• Cost Comparison

          As mentioned in above post, the numbers are for the assumptions stated. In regards to the points you made:

          2)$0.20 per load for detergent. I don't pay $0.20 per load for detergent, but many do. Many pay significantly more. Most P & G detergents are at least that expensive and Tide can be over $0.30 per load. Dreft, organic, and ecofriendly detergents can cost significantly more. At most stores the cheapest liquid detergents are are least $.10 per load and often more. Congratualations on thrifty shopping, but the calculation was done assuming an average cost per load, not using the cheapest possible detergent.

          1 & 3) The answers to your first and third points are the related. In finance there is a concept called “The Time Value of Money.” In practice it can be rather complex, but it essentially means that a $1 today is worth more than $1 in the future. A “cost of capital” of 15% means that recieving $1 today would be equally desireable to recieving $1.15 one year from now. In actuality most people, especially those with children in diapers, have a “cost of capital,” greater than 15%. The more people need money, the greater their cost of capital. The greater one's cost of capital the more expensive using cloth diapers become as a result of the initial purchasing costs.

          When factoring in the cost of capital the numbers do add up. If you don't believe me, thats fine with me. Not believing in math doesn't make it any less real.

          Note: If you change the assumptions, you will obviously get different answers. If you wash in cold and line dry, then there is no way disposables can be cheaoer, but when you wash in hot and dry in a dryer, couponing can be competitive and even save money.

          • rob

            “If you change the assumptions, you will obviously get different answers. If you wash in cold and line dry, then there is no way disposables can be cheaoer, but when you wash in hot and dry in a dryer, couponing can be competitive and even save money.” I am glad you made this point, because you had not made it previously, and it does need to be said. I believe most who cloth diaper do wash in cold and line dry (that is what it says on many of the instructions/manuals you get with cloth diapers. It is indeed true that there is no way disposables can be cheaper when compared to cold washing/line drying cloth.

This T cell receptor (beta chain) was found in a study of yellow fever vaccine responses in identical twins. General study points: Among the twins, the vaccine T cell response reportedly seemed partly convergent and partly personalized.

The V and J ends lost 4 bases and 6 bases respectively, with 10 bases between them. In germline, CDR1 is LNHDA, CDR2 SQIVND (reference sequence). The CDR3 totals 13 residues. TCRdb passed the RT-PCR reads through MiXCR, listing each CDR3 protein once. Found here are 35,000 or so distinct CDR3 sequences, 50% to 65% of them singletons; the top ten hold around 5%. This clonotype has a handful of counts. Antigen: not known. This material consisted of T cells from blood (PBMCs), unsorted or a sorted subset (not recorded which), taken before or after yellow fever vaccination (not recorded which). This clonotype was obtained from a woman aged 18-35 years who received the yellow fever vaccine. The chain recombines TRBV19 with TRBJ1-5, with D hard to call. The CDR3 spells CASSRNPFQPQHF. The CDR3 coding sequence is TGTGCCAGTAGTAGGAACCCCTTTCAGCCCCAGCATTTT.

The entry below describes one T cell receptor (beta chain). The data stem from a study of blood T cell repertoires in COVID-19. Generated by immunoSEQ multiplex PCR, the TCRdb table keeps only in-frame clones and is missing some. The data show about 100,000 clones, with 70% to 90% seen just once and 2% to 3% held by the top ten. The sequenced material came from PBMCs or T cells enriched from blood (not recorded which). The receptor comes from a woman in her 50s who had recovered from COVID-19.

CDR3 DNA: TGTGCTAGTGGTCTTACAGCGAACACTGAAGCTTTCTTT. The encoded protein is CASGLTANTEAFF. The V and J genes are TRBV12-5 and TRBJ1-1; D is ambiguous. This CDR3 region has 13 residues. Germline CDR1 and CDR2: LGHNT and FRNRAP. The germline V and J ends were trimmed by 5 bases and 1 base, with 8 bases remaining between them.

also, i do not think it is accurrate for you to calculate laundry detergent at an “average” price sans coupons, and then calculate the price of diapers WITH coupons. You have to calculate both at their average price, or both at a “good couponing price.”

            Did you factor in the cost of capital for disposables? Because many people spent $200+ before their baby is born on disposables, or in the first several months after birth. You can't factor the cost of capital into one equation and not the other.

            Additionally, you have to factor into the equation all your time and money to drive around to whatever store each week has the lowest diaper prices, and gas money, and wear on your car, to get the best prices on disposables.

            • Cost Comparison

              Cost of capital is factored into both disposable and cloth diapers.

              The post was a simply a basic comparison. If have a financial calculator or are familiar with Excel's financial functions, I encourage you to do you put in your own data and do the calculations.

              As to avg detergent price vs. “good couponing price,” the point was not to determine which type of diapers is cheaper, but to give the price one would need to purchase diapers for disposables to be as cheap as cloth per stated assumptions.

              Besides, using the cheap detergent only brings the cloth daipers down from $0.1067 to $0.1005 per use.

              If one washes their diapers in cold water and line dries them (assuming to additional costs for line drying equipment) then the cost of cloth diapers goes down to $0.0561 per use. Definately cheaper than disposable diapers.

          • jay

            I don't think anyone here doesn't believe in math. Not believing cloth diapering saves money also does not make that fact any less real. :)

        • JZig

          first off, we only own 12 cloth diapers and we wash every 3rd day. the detergent we use is dirt cheap (they recommend ALL free and clear or publix brand free and clear- ALL is FREE at publix right now, so stock up!!!!!) jen is correct, as they recommend less then 1/2 of what you would use for a normal load of clothes. also, we have a front loader, and we hang them on the patio to dry. even if we do throw them in the dryer (when its too late for the sun) they take maybe 20 minutes. i get diapers dirt cheap at CVS when we use disposables, but please do not say that cloth is more expensive. not only that, but the research shows cloth diapered children potty train earlier- hence more savings! plus, fluffy tushies are SO cute!!! and we always get comments on his vibrant diapers!!